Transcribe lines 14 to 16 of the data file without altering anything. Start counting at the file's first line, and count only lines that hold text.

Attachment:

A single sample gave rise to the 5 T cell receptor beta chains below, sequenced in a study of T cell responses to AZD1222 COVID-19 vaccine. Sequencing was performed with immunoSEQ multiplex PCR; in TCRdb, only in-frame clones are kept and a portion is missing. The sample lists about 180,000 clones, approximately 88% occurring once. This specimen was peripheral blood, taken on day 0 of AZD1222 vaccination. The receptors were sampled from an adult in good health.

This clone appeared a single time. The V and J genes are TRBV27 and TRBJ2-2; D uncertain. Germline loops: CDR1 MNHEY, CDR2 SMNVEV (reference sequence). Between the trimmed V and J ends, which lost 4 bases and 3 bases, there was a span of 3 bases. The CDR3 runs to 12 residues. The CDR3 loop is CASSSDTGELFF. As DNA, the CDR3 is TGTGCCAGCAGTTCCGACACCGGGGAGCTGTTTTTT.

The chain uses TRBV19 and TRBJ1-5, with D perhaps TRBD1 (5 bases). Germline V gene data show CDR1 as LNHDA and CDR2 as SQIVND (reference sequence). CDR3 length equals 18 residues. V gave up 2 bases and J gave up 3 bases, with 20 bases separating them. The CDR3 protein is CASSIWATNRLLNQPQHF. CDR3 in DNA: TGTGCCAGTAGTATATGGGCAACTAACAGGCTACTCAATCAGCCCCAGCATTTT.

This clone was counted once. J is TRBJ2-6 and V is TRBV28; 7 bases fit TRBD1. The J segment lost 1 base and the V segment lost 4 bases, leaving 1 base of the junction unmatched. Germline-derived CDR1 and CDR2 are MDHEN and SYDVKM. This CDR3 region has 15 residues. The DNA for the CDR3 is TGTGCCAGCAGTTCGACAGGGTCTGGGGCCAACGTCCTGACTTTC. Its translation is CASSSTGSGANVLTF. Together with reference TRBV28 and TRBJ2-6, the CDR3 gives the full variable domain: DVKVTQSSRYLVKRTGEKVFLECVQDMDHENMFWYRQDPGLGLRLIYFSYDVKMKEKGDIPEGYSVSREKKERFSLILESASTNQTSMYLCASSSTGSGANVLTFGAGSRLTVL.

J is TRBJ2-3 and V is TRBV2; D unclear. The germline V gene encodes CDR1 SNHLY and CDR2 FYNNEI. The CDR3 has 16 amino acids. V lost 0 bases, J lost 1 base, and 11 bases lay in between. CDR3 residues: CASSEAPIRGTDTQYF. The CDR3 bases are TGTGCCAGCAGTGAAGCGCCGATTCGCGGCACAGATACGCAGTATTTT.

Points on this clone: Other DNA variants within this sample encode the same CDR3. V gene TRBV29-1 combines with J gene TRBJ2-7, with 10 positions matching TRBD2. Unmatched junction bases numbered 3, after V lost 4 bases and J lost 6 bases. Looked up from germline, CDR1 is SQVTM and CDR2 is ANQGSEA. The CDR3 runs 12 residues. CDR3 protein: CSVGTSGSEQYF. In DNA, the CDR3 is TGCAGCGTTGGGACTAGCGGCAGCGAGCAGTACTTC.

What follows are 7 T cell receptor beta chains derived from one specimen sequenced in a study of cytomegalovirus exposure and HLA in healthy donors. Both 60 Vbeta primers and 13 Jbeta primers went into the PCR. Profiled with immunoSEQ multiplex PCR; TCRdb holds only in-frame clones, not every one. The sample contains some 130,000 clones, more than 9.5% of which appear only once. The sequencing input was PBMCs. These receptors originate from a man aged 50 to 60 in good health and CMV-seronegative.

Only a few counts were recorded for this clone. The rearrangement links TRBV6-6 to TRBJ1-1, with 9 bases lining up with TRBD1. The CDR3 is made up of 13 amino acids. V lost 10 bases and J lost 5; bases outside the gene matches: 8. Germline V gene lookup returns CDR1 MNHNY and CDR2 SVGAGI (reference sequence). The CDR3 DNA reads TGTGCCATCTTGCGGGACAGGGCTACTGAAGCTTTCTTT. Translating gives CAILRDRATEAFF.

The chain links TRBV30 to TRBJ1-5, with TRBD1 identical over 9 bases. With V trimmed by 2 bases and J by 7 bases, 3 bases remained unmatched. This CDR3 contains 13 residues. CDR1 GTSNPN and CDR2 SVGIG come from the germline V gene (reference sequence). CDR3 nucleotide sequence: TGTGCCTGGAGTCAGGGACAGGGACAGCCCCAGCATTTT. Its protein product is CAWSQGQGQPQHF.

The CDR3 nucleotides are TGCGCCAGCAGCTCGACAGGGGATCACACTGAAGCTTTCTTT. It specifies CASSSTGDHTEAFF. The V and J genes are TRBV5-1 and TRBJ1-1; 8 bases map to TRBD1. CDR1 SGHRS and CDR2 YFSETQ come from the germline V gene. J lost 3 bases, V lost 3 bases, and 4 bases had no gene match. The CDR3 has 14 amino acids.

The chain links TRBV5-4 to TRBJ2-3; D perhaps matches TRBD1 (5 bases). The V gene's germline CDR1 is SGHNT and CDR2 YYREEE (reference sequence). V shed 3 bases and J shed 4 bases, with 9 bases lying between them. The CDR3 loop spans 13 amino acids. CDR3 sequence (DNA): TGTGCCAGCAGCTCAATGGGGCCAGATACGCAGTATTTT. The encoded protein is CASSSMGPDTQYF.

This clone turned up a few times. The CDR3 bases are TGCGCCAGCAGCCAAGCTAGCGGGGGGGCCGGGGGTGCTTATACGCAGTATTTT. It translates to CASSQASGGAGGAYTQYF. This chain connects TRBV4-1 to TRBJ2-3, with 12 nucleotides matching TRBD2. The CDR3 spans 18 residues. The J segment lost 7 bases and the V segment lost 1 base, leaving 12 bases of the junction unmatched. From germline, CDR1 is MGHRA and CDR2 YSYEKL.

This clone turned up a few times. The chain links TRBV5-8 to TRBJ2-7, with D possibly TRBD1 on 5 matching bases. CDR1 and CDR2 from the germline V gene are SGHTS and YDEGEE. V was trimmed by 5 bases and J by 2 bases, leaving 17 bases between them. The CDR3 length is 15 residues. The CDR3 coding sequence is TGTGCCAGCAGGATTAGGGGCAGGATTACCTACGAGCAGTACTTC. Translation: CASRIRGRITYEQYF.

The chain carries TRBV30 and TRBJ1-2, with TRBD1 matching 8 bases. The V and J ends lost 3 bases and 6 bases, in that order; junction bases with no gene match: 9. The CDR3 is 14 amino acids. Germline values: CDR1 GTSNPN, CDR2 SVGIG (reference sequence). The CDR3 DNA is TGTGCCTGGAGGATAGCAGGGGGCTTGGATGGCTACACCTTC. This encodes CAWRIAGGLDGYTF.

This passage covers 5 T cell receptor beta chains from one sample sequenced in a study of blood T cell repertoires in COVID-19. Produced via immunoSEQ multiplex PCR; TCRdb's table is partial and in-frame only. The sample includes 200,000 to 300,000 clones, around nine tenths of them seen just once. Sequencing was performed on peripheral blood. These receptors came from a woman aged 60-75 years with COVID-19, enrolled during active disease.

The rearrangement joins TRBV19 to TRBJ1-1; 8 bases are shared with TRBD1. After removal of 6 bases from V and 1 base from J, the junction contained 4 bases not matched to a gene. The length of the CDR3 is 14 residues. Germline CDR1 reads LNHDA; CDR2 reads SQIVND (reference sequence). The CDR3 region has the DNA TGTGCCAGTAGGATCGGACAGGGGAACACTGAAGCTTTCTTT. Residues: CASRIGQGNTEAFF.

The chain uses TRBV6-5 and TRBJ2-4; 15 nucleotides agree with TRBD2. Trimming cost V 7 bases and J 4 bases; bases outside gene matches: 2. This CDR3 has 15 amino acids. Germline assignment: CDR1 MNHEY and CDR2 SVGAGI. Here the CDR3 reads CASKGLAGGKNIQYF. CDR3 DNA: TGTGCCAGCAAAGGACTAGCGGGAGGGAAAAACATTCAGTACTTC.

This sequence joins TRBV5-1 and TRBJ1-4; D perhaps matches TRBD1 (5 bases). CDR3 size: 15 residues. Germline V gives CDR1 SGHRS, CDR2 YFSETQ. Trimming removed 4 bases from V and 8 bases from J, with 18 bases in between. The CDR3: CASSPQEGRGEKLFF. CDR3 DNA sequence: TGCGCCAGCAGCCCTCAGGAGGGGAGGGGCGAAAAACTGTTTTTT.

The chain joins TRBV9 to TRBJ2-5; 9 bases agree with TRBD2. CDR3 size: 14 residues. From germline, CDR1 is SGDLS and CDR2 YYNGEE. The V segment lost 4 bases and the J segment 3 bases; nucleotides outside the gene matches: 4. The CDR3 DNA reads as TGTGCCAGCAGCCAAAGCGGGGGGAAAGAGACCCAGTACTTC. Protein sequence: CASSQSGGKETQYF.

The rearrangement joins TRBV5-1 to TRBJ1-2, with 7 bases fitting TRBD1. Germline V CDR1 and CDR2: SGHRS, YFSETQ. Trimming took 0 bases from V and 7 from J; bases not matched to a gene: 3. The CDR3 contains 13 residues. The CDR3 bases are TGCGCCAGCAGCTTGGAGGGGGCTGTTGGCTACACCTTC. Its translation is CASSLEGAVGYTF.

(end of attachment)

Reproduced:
The chain carries TRBV30 and TRBJ1-2, with TRBD1 matching 8 bases. The V and J ends lost 3 bases and 6 bases, in that order; junction bases with no gene match: 9. The CDR3 is 14 amino acids. Germline values: CDR1 GTSNPN, CDR2 SVGIG (reference sequence). The CDR3 DNA is TGTGCCTGGAGGATAGCAGGGGGCTTGGATGGCTACACCTTC. This encodes CAWRIAGGLDGYTF.

This passage covers 5 T cell receptor beta chains from one sample sequenced in a study of blood T cell repertoires in COVID-19. Produced via immunoSEQ multiplex PCR; TCRdb's table is partial and in-frame only. The sample includes 200,000 to 300,000 clones, around nine tenths of them seen just once. Sequencing was performed on peripheral blood. These receptors came from a woman aged 60-75 years with COVID-19, enrolled during active disease.

The rearrangement joins TRBV19 to TRBJ1-1; 8 bases are shared with TRBD1. After removal of 6 bases from V and 1 base from J, the junction contained 4 bases not matched to a gene. The length of the CDR3 is 14 residues. Germline CDR1 reads LNHDA; CDR2 reads SQIVND (reference sequence). The CDR3 region has the DNA TGTGCCAGTAGGATCGGACAGGGGAACACTGAAGCTTTCTTT. Residues: CASRIGQGNTEAFF.